Mensa's not just a five-letter stereotype
By Dave Schwartz  davybass@dabelly.com 
Photos Courtesy of Lynda Kay

What do smart people think?  That's a question that crosses our minds whenever we see those young children on TV being celebrated for starting college at age 12.  And it seems almost inescapable that, when asked, they often have lofty goals such as,  "After medical school I want to do cancer research" or "I've long had an interest in conclusively defining Pi." Statements like this have always left me scratching my head.  I don't think I'm that different from most when I tell you that at age 12 I had a singular interest--  her name was Miaja and those puppy dog eyes were captivating.

Now I had found myself preparing to attend the Mensa regional forum at the Ontario Convention Center in Ontario, California. Mensa is an international society that's only qualification for membership is a score in the top two percent of the general population on a standardized intelligence test. Although I consider myself fairly intelligent, I was still a little nervous about the story.

I'll admit that when I took this assignment I had some definite preconceived notions.  The few of my friends that were privy to my task were more than happy to "donate" a vast selection of anecdotes and jokes with roots in the Mensa stereotype.  One was even kind enough to share what he found on the men's room wall of his work place. Rather than the typical selection of lies and limericks about girls from Nantucket, he was astonished to find something truly unique written on the walls-differential equations!  I'm afraid that it's going to take a group of PhD's to diagnose the unknown author's dementia and I would love to read the reports someday!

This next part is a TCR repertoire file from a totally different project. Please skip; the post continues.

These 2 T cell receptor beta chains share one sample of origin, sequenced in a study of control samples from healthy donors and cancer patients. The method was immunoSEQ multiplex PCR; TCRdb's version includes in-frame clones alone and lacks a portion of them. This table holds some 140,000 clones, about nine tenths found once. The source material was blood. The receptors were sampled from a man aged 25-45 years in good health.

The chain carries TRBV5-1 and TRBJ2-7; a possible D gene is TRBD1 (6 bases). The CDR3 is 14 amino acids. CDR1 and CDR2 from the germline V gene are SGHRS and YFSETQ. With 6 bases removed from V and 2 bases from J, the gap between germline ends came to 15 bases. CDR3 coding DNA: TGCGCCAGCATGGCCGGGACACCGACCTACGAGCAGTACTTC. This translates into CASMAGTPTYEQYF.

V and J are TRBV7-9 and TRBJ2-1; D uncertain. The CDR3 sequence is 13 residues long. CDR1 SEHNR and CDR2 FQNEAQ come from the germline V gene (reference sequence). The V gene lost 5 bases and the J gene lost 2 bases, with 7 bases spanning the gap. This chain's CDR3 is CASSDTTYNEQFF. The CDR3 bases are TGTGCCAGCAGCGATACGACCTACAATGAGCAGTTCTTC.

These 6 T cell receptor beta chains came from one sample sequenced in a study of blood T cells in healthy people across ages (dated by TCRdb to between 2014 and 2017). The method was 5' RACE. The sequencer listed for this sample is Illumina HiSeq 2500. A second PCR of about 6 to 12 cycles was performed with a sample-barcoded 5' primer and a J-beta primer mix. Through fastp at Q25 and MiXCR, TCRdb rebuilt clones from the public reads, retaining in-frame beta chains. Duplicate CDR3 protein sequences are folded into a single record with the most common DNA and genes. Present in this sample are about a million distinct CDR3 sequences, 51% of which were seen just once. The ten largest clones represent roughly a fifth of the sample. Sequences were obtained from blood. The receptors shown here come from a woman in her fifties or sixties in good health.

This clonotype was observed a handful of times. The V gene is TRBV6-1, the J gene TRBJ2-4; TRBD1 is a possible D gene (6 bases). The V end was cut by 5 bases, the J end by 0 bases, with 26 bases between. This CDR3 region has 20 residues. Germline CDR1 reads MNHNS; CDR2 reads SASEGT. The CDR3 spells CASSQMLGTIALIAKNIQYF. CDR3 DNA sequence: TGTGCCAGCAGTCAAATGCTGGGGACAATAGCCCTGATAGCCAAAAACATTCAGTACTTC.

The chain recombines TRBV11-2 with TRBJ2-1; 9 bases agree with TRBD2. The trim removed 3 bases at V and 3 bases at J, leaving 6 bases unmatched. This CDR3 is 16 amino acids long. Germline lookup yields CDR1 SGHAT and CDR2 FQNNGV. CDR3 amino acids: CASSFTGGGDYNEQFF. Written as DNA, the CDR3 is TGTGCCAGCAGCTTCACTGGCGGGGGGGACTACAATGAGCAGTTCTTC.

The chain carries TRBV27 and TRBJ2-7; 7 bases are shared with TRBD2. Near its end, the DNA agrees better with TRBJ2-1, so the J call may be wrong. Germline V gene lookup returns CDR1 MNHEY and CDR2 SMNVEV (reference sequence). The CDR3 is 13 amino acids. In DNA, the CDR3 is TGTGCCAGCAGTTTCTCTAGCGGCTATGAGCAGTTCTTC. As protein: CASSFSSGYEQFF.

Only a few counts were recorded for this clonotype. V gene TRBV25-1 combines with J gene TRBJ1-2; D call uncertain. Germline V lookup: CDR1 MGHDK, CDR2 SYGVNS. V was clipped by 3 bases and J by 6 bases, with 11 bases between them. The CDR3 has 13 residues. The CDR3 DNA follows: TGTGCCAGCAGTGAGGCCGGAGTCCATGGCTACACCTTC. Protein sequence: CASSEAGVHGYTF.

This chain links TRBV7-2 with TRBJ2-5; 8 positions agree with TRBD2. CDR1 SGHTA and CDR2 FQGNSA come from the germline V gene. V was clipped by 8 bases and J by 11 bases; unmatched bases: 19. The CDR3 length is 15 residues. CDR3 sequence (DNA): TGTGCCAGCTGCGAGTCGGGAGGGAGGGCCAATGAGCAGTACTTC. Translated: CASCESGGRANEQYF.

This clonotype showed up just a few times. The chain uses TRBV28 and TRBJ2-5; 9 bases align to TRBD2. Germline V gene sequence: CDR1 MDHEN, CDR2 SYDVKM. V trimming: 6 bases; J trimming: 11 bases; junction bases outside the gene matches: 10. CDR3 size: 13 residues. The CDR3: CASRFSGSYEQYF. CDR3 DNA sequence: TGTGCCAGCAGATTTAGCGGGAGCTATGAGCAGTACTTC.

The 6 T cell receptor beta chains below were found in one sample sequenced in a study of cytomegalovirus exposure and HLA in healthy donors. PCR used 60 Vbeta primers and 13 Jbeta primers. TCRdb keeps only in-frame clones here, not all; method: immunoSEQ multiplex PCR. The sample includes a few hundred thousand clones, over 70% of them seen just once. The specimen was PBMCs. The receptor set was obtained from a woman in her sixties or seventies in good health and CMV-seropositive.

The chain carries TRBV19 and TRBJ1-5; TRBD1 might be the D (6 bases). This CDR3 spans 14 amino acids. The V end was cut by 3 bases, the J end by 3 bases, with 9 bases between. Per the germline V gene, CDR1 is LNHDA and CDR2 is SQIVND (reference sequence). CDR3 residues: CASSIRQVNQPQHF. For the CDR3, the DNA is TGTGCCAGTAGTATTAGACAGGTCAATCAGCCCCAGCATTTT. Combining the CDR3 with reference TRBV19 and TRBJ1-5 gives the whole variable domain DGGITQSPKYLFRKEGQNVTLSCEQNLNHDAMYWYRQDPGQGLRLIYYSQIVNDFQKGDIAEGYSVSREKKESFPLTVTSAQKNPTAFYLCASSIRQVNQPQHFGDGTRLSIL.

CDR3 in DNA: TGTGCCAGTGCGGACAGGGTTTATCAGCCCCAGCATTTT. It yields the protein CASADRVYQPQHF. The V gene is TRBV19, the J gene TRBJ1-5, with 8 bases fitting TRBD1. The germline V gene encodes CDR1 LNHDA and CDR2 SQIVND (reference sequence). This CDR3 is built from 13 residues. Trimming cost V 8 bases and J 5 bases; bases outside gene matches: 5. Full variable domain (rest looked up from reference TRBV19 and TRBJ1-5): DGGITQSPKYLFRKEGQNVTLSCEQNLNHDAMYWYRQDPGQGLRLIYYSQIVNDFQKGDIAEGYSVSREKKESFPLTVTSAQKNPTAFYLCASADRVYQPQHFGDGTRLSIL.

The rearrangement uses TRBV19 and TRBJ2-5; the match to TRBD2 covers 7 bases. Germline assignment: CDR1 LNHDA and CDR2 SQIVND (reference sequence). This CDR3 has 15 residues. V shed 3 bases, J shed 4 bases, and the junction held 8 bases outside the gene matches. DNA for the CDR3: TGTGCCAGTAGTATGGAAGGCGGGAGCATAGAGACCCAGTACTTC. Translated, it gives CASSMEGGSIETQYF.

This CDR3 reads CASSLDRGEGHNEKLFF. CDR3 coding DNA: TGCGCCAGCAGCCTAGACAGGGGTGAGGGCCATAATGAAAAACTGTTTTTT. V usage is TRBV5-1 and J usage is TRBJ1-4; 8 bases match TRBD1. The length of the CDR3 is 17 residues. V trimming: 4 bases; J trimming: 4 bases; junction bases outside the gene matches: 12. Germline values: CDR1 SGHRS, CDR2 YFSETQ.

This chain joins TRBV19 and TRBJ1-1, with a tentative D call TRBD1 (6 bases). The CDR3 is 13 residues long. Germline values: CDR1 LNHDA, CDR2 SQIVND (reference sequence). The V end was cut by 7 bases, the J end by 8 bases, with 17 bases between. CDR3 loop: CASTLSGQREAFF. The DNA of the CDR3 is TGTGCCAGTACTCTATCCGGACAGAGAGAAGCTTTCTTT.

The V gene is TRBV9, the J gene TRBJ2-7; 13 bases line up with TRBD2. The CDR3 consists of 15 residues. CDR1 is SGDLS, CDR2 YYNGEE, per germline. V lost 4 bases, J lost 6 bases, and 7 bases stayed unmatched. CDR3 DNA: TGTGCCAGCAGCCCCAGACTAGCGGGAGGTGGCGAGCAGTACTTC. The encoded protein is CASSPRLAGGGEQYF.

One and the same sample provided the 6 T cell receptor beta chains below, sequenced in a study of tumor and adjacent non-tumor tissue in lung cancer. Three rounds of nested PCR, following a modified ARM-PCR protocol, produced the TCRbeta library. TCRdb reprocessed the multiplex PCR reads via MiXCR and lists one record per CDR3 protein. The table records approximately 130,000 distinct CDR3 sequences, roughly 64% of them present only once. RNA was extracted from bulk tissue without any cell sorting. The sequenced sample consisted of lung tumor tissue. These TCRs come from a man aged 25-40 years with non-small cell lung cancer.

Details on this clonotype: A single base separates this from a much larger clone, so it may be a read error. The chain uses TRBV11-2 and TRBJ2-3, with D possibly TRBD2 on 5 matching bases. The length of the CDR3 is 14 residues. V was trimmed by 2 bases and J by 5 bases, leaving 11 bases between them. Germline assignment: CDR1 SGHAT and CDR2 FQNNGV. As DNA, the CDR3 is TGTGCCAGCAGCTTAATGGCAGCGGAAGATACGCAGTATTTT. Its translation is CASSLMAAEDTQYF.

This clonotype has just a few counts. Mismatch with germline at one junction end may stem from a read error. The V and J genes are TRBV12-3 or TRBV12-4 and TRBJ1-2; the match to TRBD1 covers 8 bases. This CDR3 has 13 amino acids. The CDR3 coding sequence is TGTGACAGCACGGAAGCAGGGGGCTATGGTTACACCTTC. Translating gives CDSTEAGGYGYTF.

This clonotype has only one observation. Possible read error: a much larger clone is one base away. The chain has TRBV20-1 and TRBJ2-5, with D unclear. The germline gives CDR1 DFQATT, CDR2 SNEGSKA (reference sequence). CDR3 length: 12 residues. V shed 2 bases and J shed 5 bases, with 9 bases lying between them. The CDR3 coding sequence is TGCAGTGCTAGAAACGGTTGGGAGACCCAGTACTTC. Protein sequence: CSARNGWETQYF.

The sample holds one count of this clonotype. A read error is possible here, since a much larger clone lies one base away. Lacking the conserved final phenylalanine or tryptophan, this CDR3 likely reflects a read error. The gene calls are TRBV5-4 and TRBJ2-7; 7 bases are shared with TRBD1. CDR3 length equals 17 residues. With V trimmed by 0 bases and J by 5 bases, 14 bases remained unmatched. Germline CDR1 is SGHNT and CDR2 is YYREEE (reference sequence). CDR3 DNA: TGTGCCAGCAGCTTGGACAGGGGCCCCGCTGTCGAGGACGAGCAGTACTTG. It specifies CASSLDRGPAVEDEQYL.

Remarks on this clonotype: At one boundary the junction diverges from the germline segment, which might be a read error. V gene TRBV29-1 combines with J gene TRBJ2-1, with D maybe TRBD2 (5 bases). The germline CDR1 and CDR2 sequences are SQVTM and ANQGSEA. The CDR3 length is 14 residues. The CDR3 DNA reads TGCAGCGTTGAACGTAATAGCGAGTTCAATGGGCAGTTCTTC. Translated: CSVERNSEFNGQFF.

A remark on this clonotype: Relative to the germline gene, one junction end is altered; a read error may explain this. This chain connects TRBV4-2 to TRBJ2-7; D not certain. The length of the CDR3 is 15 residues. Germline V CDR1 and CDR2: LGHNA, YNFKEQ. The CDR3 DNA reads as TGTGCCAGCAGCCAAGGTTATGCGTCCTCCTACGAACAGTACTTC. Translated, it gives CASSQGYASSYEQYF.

The Stereotype

All right it's time to dispel some of the stereotypes.  First of all, if I were to liken Mensans to a Hollywood movie, I can safely say they are more like "Real Genius" than "Revenge of the Nerds."  They are curious, opinionated and there is even a palatable level of arrogance associated with many of them.  But their name tags don't say, "Kick me, I'm Carl!"  And, far more importantly, they are warm and friendly people that are much more average than you might expect.  But as with most stereotypes, there is an underlying basis in fact.  Arguably sometimes Mensans are socially awkward and there was a day when you could spot one with their funny white shirt and pocket protector as easily as the red-breasted robin.  While you can always find an example to prove these stereotypes, in general the past images of nerds in "birth control" glasses will no longer do.  Jeans and a T-shirt have long replaced white shirts and pocket protectors. Stealth nerds?  Perhaps, but social status is often more a result of hard work than gift.

Does Intellect Obligate Servitude?

It's a quick assumption to think that those with advanced intellect use their gift to better mankind.  And that was the original intent of the founders of Mensa. But before you start looking around for a nerd in a phone booth stretching on the red tights and a cape, remember, things don't always work as expected.  It turns out that the envisioned advancements proved evasive and it was a surprise to learn that the assistance being offered wasn't always welcome.  Through the years the charter of Mensa has evolved and what was once primarily a think tank, has now become more of a social club and a place where the gifted come to be in the company of their intellectual peers.